Since it is easy to check that for all , notice that in the notations, proofs and statements of the all approximation results, that is, in Lemmas 3.1–3.3, Theorem 4.1, Lemmas 4.2–4.4, Corollaries 4.6, 4.7, in fact we always may suppose that . For the proofs of the main results, we need some notations and auxiliary results, as follows.
For each and let us denote
It is clear that if then
and if then
Also, for each , and let us denote
and for each , and let us denote
Lemma 3.1. Let : (i)for all , one has (ii)for all , one has
Proof. (i) The inequality is immediate.
On the other hand,
which proves (i).
(ii) The inequality is immediate.
On the other hand,
which proves (ii) and the lemma.
Lemma 3.2. For all and one has
Proof. We have two cases: 1) 2) .Case 1. Since clearly the function is nonincreasing on , it follows that which implies Case 2. We get which immediately implies that Since , the conclusion of the lemma is immediate.
Lemma 3.3. Let . (i)If is such that , then . (ii)If is such that , then
Proof. (i) We observe that
Since the function clearly is nonincreasing, it follows that for all Then, since the condition implies , we obtain
(ii) We observe that
Since the function is nondecreasing, it follows that for all Then, since the condition implies , we obtain which proves the lemma.
Also, a key result in the proof of the main result is the following.
Lemma 3.4. One has where .
Proof. First we show that for fixed and we have Indeed, the inequality one reduces to after simplifications is equivalent to However, since , the above inequality immediately becomes equivalent to By taking in the inequality just proved above, we get and so on, and so on, From all these inequalities, reasoning by recurrence we easily obtain and so on, finally which proves the lemma.
4. Approximation Results
If represents the nonlinear Bernstein operator of max-product type defined in Section 1, then the first main result of this section is the following.
Theorem 4.1. If is continuous, then one has the estimate where
Proof. It is easy to check that the max-product Bernstein operators fulfill the conditions in Corollary 2.4 and we have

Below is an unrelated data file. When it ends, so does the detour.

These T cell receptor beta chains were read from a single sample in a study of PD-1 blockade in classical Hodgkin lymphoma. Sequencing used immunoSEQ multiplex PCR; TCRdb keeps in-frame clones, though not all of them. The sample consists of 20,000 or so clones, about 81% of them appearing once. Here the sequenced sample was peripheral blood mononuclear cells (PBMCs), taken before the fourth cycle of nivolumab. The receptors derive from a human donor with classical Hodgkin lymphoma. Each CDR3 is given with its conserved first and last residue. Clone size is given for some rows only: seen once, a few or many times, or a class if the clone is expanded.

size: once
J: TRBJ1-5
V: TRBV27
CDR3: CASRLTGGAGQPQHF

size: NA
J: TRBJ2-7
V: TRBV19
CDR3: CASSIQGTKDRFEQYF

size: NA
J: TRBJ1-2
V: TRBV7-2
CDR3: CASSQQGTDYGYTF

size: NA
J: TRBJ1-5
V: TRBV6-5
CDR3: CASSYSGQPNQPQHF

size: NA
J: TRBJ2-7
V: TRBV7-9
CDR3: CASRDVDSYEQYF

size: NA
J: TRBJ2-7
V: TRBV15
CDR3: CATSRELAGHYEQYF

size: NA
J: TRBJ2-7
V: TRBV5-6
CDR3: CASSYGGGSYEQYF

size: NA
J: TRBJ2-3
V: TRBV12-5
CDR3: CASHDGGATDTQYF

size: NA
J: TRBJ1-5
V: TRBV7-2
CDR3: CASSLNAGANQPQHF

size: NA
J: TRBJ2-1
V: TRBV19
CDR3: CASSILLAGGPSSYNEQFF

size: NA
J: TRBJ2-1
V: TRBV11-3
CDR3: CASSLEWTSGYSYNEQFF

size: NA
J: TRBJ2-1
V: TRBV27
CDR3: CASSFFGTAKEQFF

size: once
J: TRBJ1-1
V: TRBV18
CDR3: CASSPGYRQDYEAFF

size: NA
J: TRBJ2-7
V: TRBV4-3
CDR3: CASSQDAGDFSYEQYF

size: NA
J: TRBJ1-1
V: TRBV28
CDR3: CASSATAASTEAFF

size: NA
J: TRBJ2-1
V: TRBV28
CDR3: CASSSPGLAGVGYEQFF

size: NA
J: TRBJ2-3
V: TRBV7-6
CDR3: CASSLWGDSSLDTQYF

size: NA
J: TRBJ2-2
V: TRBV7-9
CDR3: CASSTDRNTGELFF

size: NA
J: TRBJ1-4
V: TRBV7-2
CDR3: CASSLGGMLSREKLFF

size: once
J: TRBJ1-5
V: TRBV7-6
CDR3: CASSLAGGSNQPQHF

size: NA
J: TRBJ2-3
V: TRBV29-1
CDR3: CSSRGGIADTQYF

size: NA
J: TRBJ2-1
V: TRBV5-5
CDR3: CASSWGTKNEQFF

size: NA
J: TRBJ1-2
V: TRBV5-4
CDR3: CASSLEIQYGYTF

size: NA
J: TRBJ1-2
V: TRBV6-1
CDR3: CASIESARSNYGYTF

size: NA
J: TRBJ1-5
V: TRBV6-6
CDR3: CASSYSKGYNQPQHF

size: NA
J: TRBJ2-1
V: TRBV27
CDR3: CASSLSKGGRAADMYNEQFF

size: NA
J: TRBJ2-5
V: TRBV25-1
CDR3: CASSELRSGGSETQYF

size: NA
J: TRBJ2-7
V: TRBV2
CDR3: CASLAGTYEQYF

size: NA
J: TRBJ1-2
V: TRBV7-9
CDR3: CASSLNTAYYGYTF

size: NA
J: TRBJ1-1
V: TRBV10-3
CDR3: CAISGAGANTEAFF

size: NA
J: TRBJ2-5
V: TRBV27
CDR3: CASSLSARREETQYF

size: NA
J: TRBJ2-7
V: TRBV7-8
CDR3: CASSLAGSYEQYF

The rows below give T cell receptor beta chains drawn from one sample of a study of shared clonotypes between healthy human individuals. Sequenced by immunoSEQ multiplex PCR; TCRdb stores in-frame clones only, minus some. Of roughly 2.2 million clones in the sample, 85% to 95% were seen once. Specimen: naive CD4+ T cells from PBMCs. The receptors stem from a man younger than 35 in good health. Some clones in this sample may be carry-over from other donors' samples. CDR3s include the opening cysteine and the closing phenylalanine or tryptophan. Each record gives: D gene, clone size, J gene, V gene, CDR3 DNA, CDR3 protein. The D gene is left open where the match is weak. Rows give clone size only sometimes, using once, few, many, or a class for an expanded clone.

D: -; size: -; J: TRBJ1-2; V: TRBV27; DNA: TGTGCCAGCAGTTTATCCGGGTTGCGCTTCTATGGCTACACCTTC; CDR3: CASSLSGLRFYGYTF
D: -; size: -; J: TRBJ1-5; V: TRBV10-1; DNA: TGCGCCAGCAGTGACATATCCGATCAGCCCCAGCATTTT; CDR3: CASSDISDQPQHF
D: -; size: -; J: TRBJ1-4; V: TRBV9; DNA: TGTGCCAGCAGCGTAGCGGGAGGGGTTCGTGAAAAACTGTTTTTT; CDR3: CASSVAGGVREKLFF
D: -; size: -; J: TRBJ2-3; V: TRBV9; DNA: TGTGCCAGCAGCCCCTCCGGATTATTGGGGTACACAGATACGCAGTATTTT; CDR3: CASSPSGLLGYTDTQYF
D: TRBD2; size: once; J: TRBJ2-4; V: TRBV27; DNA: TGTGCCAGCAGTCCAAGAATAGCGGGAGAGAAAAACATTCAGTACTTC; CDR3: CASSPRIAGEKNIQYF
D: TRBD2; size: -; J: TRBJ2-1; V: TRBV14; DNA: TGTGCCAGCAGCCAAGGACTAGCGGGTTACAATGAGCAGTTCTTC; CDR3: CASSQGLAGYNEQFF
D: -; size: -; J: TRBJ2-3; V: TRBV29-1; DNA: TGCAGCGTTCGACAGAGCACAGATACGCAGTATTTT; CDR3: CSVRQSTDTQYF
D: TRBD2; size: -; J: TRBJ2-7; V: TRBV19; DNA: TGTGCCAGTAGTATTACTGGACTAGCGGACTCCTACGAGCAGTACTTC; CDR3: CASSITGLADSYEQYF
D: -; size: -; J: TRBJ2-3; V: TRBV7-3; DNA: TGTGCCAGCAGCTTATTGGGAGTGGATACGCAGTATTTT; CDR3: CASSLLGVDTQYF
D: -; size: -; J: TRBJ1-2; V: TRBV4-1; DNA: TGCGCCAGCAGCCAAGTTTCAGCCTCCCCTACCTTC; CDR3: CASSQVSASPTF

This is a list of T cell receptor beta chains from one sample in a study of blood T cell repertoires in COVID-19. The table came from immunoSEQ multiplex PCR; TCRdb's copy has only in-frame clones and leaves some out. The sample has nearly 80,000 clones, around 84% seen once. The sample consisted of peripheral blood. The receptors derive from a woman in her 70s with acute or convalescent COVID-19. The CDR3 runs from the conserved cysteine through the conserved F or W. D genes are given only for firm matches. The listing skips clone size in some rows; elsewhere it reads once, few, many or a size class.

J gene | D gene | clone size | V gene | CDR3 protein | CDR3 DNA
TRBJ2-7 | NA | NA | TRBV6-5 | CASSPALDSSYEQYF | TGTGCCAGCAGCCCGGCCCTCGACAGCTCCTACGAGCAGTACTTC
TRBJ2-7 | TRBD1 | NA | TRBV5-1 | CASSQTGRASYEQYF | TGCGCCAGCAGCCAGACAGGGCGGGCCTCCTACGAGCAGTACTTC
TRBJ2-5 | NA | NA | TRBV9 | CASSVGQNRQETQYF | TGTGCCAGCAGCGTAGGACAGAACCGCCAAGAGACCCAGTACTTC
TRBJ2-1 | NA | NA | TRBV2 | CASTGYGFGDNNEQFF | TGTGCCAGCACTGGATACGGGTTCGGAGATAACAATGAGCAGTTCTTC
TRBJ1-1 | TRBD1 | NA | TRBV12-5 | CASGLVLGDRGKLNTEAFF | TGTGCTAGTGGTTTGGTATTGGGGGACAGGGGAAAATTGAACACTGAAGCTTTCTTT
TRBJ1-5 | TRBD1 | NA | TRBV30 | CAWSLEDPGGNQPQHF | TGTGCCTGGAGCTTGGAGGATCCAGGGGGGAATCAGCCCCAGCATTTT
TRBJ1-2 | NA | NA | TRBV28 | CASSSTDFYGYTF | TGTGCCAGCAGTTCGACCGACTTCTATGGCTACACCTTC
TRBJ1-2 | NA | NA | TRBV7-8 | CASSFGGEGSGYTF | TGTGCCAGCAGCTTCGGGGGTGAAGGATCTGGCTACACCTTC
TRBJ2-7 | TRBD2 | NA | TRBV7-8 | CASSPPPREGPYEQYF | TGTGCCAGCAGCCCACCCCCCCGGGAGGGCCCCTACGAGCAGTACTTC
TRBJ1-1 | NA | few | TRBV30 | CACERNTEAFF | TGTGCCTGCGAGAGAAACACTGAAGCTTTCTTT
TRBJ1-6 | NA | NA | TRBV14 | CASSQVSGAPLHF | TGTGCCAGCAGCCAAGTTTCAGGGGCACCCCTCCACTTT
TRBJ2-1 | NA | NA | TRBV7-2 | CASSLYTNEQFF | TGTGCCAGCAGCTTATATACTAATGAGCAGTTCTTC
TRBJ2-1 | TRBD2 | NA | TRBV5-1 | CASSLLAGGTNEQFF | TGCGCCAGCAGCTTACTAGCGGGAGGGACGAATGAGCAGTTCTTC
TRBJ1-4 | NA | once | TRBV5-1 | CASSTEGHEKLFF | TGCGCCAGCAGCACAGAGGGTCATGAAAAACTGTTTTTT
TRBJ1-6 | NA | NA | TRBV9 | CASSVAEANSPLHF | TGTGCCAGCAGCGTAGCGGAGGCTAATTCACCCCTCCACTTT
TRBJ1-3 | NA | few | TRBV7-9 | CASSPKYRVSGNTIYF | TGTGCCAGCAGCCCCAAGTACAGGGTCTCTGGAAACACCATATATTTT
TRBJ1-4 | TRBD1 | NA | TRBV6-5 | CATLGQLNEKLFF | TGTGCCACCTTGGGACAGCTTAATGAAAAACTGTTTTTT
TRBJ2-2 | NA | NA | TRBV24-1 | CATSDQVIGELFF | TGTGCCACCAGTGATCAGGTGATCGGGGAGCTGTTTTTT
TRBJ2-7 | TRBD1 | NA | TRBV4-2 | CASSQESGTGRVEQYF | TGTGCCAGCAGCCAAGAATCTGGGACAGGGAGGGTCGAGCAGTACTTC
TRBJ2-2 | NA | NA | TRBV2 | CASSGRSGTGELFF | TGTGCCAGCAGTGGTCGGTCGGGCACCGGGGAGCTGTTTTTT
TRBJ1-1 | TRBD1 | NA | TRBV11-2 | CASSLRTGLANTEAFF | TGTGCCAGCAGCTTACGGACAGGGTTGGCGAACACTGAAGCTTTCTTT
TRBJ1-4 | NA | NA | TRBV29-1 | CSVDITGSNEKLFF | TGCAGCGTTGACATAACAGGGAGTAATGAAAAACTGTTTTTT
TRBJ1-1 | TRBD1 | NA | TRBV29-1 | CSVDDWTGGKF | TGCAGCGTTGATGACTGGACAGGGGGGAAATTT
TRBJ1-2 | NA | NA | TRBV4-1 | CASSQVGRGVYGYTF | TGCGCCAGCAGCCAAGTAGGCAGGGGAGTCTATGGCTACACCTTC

where So, it is enough to estimate
Let , where is fixed, arbitrary. By Lemma 3.4 we easily obtain
In all what follows we may suppose that , because for simple calculation shows that in this case, we get , for all . So it remains to obtain an upper estimate for each when is fixed, and . In fact, we will prove that which immediately will implies that and taking in (4.3), we immediately obtain the estimate in the statement.
In order to prove (4.6) we distinguish the following cases: 1) , 2) and, 3) .
Case 1. If then Since , it easily follows that
If then Since by Lemma 3.2 we have , we obtain
Case 2. Subcase a
Suppose first that . We get Subcase b
Suppose now that . Since the function is nondecreasing on the interval it follows that there exists , of maximum value, such that . Then, for we get and Also, we have Indeed, this is a consequence of the fact that is nondecreasing on the interval and because it is easy to see that By Lemma 3.3, (i) it follows that We thus obtain for any
Therefore, in both subcases, by Lemma 3.1, (i) too, we get .
Case 3. Subcase a
Suppose first that . Then we obtain Subcase b
Suppose now that . Let be the minimum value such that . Then satisfies and Also, because in this case we have it is immediate that By Lemma 3.3, (ii), it follows that . We obtain for any and
In both subcases, by Lemma 3.1, (ii) too, we get .
In conclusion, collecting all the estimates in the above cases and subcases we easily get the relationship (4.6), which completes the proof.
Remarks. The order of approximation in terms of in Theorem 4.1 cannot be improved, in the sense that the order of is exactly (here is defined in the proof of Theorem 4.1). Indeed, for , let us take , and denote . Then, we can write
Since , we easily get , which implies for all On the other hand,
Because , there exists such that
for all It follows for all Taking into account Lemma 3.1, (i) too, it follows that for all we have , which implies the desired conclusion.
() With respect to the method of the proof in , the method in this paper presents, at least, two advantages: it produces the explicit constant in front of and its ideas can be easily used for other max-prod Bernstein operators too, which will be done in several forthcoming papers.
In what follows, we will prove that for large subclasses of functions , the order of approximation in Theorem 4.1 can essentially be improved to .
For this purpose, for any , let us define the functions
Then it is clear that for any and we can write
Also we need the following four auxiliary lemmas.
Lemma 4.2. Let be such that Then where
Proof. We distinguish the two following cases.Case (i).Let be fixed such that . Because by simple calculation we have and , it follows that Case (ii).Let be such that We have two subcases: (a), when evidently and we immediately get (b), when Because it follows , which proves the lemma.
Lemma 4.3. Let be such that Then
Proof. We distinguish the two following cases:Case (i)., when as in Lemma 4.2 we get Case (ii)., when we have two subcases:(a), when as in the case of Lemma 4.2 we obtain (b), when by using the same idea as in the subcase (b) of Lemma 4.2 and taking into account that we obtain which proves the lemma.
Lemma 4.4. Let be such that for all . Then
Proof. Let . If or then and from Lemma 4.2, it follows that If then